Local law enforcement leaders want community to keep faith in 'See Something, Say Something'

ST. LUCIE COUNTY, Fla. - The FBI is still working to determine how investigators missed a critical tip that, some fear, might have helped prevent the mass shooting at Stoneman Douglas High School.

Friday, the FBI acknowledged that the agency did not properly follow protocol when it received a tip from someone close to Nikolas Cruz.

According to a statement from the FBI, the person called the FBI to report Cruz as someone who had a desire to kill people, owned a gun, had erratic behavior, disturbing social media posts and the potential to conduct a school shooting.

Somehow, the tip never got forwarded to the Miami Field Office for further investigation.

Nearly six weeks later, Cruz opened fire.

Florida Governor Rick Scott released a statement of his own calling in part for the resignation of the FBI director.

Scott issued a statement saying, “We constantly promote "See Something, Say Something," and a courageous person did just that to the FBI and the FBI failed to act… people must have confidence in follow through from law enforcement.”

St. Lucie County Sheriff Ken Mascara is among the many people who will be following the results of the FBI’s internal review.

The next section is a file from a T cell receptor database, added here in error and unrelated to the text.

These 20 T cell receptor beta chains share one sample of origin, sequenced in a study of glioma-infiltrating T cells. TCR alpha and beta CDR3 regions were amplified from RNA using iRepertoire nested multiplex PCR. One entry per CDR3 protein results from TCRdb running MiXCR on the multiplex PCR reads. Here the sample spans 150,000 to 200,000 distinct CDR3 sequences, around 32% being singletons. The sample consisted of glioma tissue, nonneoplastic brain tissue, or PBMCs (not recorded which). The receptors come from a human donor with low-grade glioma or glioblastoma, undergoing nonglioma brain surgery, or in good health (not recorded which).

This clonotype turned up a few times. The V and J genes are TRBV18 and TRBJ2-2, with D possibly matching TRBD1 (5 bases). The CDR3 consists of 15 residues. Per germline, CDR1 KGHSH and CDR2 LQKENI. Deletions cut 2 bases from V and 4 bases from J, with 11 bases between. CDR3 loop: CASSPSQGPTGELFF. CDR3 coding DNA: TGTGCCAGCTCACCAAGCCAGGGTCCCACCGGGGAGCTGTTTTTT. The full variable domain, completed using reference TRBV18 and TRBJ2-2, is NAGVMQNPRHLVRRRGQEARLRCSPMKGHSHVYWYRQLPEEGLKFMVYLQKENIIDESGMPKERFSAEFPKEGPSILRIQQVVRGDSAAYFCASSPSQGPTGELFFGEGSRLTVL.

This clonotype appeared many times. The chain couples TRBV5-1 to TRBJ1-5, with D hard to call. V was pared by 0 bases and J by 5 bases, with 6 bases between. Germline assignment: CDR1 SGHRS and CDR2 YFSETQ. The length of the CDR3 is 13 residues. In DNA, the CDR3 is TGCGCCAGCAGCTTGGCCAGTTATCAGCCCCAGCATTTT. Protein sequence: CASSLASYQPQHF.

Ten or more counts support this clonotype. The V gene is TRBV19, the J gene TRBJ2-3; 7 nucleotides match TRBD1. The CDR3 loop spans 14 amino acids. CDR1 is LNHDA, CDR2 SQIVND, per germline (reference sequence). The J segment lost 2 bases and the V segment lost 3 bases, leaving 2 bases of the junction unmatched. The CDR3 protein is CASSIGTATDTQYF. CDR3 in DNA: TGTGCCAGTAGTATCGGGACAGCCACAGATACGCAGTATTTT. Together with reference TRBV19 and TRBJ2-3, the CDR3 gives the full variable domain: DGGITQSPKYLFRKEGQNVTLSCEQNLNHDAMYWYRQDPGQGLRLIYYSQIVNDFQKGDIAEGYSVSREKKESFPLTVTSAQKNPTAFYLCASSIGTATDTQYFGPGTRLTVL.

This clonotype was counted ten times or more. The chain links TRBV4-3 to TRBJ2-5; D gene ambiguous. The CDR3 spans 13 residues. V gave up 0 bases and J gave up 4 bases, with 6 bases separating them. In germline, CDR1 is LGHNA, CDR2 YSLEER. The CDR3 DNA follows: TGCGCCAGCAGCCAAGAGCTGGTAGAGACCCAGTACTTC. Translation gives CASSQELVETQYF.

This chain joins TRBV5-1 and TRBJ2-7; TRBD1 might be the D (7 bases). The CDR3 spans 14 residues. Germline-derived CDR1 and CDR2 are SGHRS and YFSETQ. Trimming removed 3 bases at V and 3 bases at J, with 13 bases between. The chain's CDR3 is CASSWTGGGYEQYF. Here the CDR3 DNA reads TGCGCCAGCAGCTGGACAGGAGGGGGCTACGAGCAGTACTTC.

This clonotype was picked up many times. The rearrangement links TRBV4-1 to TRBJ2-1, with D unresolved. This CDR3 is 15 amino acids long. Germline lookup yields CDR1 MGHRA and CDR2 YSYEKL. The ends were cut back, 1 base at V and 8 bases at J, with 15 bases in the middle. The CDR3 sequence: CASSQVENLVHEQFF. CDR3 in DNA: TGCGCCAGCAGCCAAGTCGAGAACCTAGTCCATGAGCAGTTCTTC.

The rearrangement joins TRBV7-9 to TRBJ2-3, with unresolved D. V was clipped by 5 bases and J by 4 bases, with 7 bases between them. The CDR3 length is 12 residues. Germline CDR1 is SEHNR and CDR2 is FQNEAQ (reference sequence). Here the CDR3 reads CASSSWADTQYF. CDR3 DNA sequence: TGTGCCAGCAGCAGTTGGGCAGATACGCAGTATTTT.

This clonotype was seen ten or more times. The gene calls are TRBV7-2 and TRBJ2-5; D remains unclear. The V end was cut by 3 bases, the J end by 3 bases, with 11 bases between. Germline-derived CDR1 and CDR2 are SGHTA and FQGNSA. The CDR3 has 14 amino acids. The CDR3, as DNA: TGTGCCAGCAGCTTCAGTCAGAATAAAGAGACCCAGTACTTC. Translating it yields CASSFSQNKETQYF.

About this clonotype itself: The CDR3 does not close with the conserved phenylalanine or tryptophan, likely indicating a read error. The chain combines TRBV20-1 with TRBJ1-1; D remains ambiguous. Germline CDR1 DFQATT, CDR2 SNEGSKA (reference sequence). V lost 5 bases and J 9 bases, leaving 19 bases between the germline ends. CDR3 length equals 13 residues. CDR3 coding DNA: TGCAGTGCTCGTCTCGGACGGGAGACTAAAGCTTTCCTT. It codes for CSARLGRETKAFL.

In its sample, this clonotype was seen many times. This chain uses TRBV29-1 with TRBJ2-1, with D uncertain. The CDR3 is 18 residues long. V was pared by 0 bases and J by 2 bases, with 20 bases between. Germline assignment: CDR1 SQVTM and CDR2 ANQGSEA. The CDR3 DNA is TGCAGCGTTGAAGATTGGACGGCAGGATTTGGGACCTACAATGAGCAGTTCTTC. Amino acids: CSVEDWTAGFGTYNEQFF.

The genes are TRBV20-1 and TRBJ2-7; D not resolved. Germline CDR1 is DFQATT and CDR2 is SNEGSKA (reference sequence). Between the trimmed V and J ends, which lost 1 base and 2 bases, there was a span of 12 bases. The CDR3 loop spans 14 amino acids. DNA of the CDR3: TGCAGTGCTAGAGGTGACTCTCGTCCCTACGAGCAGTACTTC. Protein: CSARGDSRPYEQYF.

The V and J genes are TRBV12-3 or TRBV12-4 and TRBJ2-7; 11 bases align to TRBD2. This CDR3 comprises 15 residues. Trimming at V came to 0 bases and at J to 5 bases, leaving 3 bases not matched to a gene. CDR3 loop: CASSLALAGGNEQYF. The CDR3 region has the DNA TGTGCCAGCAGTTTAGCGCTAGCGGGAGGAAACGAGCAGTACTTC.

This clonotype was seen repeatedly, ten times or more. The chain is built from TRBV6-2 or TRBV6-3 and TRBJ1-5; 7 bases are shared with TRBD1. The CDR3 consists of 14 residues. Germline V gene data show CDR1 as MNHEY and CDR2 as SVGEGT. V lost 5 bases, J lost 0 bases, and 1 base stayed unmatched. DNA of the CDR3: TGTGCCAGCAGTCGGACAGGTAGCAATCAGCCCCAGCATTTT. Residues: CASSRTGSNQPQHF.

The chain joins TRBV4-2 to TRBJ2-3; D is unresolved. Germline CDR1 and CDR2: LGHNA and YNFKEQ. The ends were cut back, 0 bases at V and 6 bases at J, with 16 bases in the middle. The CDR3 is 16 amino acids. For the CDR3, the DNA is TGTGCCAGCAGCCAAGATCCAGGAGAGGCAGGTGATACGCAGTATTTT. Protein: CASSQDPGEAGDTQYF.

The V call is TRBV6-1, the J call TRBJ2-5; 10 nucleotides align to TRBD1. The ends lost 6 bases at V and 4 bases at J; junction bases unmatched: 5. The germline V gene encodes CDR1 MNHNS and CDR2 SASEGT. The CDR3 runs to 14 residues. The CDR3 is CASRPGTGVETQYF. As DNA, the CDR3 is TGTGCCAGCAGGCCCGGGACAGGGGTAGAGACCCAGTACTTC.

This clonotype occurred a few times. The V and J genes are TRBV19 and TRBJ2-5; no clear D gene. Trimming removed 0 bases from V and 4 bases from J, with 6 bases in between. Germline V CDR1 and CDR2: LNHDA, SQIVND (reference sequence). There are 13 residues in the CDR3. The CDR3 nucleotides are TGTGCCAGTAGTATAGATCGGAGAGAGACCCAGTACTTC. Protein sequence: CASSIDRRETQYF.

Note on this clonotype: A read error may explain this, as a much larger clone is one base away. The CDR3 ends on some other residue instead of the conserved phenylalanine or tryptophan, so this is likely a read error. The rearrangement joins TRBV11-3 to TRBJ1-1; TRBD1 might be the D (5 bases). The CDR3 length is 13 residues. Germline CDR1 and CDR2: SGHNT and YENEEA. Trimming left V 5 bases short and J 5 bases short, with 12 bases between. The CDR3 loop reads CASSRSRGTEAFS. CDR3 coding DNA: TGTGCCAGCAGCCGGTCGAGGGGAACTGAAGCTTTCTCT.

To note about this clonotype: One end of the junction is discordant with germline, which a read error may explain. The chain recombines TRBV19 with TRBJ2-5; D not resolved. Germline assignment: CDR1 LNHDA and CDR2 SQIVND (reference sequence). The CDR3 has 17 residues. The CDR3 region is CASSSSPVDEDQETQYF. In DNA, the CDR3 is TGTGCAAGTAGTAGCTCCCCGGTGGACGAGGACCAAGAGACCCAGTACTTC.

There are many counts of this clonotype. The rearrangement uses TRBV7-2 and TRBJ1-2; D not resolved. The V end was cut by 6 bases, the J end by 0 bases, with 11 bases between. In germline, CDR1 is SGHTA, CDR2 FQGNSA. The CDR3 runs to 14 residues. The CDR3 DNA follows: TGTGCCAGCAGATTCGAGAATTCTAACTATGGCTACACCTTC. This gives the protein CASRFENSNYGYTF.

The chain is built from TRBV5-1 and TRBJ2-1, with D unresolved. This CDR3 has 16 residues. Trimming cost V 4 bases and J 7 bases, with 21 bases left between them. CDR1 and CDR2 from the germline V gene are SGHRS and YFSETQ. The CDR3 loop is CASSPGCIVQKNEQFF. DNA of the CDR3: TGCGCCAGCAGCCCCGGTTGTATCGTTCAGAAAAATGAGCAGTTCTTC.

“The FBI needs to take a step back and look at their policies and procedures and see where this tip fell through the cracks because as a result, 17 lives were lost,” Mascara said.

Local law enforcement leaders do not want the community to lose faith in the ‘See Something, Say Something’ efforts, and overall success.

“As soon as you lose that trust and confidence between the citizens and us, those tips are going to be non-existent,” Mascara said.

Mascara says every tip that comes to their department is reviewed and taken seriously.

“Most people realize when they call their local authorities, it’s a little bit different than when they call the federal government. Our attachment to our community is much closer than the FBI,” Mascara said.

Martin County Sheriff William Snyder agreed his agency gives special attention to every tip.

"It’s up to us as the receivers of the information to do everything we can to validate their confidence, to document, to investigate and to follow up...We actually will create a case file on every one of the see something say something leads.”

The Palm Beach County Sheriff’s Office cited how ‘see something say something’ tips were recently investigated, and led to an arrest of a teenager in South Carolina who posted a shooting threat to social media.

On Facebook, PBSO posted "Thank you to all of the concerned citizens that made us aware of this post that was circulating social media. PBSO has looked into this post and learned that this juvenile resided out of state. We made contact with Spartanburg County Sheriff’s Office and an arrest was made. 
You Saw Something and Said Something, THANK YOU.”

Mascara and Snyder both hope a lesson is learned by the FBI and policies are reviewed. Snyder also hopes people will maintain their faith in the system.

“If people out there had any idea about how many bad outcomes are avoided because they sent us a tip, they would not be discouraged.”

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